Lastly, we note that Bachman has not explained why the state court award of nearly $4 million in his favor has not made him whole for any injuries caused by the scheme. See Central Nat'l Chicago Corp. v. Lumbermens Mutual Casualty Co., 45 Ill. App.3d 401, 408, 3 Ill.Dec. 938, 943, 359 N.E.2d 797, 802 (1st Dist. 1977) ("[T]here can be no recoverable loss where plaintiffs have been compensated for the injury suffered."). Defendant's motion is granted and plaintiff's complaint is dismissed with prejudice.


Plaintiff William R. Bachman (Bachman) asks us to reconsider our June 16, 1999 Memorandum Opinion and Order dismissing his action against Bear, Stearns & Co., Inc. (Bear Stearns) as time-barred and bereft of a cognizable claim against the defendant.*fn1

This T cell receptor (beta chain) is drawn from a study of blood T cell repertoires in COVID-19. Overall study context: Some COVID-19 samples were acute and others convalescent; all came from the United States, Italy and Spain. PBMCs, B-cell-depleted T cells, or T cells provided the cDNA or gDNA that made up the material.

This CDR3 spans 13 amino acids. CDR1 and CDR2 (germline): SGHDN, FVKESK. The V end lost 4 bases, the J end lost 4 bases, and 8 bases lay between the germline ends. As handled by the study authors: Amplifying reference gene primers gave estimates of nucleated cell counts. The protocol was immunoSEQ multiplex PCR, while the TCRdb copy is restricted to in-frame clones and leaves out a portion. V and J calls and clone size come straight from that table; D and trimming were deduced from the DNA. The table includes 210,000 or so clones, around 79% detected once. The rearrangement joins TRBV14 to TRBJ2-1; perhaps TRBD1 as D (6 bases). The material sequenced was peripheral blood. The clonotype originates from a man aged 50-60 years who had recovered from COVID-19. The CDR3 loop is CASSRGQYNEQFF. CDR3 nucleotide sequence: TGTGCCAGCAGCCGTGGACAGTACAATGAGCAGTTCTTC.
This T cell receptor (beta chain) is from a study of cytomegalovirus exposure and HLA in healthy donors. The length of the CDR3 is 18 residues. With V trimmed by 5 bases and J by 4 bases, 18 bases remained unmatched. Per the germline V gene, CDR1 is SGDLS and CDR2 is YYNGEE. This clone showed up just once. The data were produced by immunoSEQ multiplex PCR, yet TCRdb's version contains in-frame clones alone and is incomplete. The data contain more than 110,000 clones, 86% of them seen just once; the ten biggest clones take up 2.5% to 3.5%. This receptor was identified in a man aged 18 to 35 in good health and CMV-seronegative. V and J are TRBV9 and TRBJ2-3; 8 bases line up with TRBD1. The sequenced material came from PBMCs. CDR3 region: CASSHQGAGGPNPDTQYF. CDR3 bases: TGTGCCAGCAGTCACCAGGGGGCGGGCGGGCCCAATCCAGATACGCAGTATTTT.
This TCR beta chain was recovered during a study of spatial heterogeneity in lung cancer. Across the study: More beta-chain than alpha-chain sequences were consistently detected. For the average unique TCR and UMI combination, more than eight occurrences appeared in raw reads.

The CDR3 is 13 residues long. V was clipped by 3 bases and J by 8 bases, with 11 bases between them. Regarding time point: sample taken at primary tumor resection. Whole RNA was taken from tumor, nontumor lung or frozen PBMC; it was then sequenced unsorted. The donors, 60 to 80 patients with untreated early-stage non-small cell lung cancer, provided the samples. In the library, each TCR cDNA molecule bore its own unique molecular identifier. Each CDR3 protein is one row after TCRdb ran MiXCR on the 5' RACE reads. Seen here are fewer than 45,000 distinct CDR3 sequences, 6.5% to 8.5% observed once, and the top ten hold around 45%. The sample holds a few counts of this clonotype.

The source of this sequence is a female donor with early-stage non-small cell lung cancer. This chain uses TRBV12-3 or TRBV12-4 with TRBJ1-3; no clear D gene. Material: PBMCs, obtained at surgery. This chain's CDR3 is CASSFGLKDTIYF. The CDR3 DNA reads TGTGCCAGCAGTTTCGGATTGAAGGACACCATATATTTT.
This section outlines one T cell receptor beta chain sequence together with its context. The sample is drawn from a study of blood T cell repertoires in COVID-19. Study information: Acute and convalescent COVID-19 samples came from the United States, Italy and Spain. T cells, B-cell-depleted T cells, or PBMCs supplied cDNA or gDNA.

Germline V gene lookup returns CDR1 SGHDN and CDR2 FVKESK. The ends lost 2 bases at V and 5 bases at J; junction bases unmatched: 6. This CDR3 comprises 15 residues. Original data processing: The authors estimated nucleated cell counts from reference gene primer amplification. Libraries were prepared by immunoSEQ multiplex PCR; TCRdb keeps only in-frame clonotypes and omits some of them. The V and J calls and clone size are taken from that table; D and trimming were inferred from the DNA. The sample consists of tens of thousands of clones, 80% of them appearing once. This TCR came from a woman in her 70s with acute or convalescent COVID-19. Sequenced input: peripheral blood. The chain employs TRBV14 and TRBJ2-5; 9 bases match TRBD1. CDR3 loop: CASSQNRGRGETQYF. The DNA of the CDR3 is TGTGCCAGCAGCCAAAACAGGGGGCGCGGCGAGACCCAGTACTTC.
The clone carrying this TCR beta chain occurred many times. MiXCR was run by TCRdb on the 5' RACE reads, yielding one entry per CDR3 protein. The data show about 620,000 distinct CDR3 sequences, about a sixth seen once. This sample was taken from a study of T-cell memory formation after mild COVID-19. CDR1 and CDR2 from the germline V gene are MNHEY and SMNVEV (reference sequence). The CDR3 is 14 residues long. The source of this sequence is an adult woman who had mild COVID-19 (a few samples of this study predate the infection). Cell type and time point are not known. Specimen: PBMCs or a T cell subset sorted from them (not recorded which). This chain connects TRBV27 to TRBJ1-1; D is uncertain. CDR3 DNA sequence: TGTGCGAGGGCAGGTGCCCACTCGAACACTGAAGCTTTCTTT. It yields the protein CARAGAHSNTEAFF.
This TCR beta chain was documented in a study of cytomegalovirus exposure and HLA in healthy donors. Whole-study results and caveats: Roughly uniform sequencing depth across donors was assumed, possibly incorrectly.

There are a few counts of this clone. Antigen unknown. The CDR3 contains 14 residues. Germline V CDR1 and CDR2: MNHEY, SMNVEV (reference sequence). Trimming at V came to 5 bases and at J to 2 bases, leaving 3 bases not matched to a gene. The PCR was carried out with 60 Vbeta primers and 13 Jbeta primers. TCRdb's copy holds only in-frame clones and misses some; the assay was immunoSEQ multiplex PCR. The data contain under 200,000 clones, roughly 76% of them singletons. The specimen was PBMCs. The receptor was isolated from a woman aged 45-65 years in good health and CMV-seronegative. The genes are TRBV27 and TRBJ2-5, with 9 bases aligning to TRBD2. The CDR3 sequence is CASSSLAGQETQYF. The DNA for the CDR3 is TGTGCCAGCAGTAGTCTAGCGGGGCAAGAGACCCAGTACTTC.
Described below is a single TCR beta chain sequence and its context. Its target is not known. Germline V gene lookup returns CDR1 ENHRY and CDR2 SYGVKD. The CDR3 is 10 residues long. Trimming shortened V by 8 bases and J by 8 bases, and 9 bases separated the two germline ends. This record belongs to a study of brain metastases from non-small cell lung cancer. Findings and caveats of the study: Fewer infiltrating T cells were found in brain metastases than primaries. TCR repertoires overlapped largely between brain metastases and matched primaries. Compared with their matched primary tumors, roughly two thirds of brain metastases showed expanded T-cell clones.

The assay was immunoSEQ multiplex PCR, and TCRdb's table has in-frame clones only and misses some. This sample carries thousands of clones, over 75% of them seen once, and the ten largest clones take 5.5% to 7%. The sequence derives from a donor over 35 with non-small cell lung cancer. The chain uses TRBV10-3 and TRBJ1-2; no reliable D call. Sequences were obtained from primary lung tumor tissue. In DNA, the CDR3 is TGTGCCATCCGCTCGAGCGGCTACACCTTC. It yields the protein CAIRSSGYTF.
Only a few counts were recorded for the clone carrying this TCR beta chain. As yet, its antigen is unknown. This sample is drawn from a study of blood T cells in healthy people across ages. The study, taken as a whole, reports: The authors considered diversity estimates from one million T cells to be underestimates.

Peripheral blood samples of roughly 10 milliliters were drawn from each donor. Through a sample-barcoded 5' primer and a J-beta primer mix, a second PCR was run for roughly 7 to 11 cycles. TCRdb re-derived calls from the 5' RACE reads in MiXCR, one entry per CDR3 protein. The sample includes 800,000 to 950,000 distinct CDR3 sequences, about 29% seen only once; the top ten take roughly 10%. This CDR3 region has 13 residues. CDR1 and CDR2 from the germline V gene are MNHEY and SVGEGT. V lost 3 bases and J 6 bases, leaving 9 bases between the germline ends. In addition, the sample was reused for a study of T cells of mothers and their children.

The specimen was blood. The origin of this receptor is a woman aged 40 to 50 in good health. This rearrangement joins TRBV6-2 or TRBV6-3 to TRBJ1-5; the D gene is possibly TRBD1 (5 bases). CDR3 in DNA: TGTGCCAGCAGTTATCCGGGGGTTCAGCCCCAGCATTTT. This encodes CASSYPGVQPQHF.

Relief under Rule 60(b) "`is an extraordinary remedy'" which is "`granted only in exceptional circumstances.'" Bally Export Corp. v. Balicar, Ltd., 804 F.2d 398, 400 (7th Cir. 1986), quoting United States v. Zima, 766 F.2d 1153, 1157 (7th Cir. 1985). As plaintiff notes, a court may grant a motion for reconsideration if there is a significant change in the law or fact or if the court misunderstood a party, made an error of law, or rendered a decision outside the adversarial issues presented. See Bank of Waunakee v. Rochester Cheese Sales, Inc., 906 F.2d 1185, 1191 (7th Cir. 1990), citing Above the Belt, Inc. v. Mel Bohannan Roofing, Inc., 99 F.R.D. 99, 101 (E.D.Va. 1983); United States ex rel. Lynch v. Sandahl, 793 F. Supp. 787, 795-96 (N.D.Ill. 1992). We do not believe that Bachman is a "misunderstood litigant" nor has he presented us with any new evidence or law compelling a different conclusion.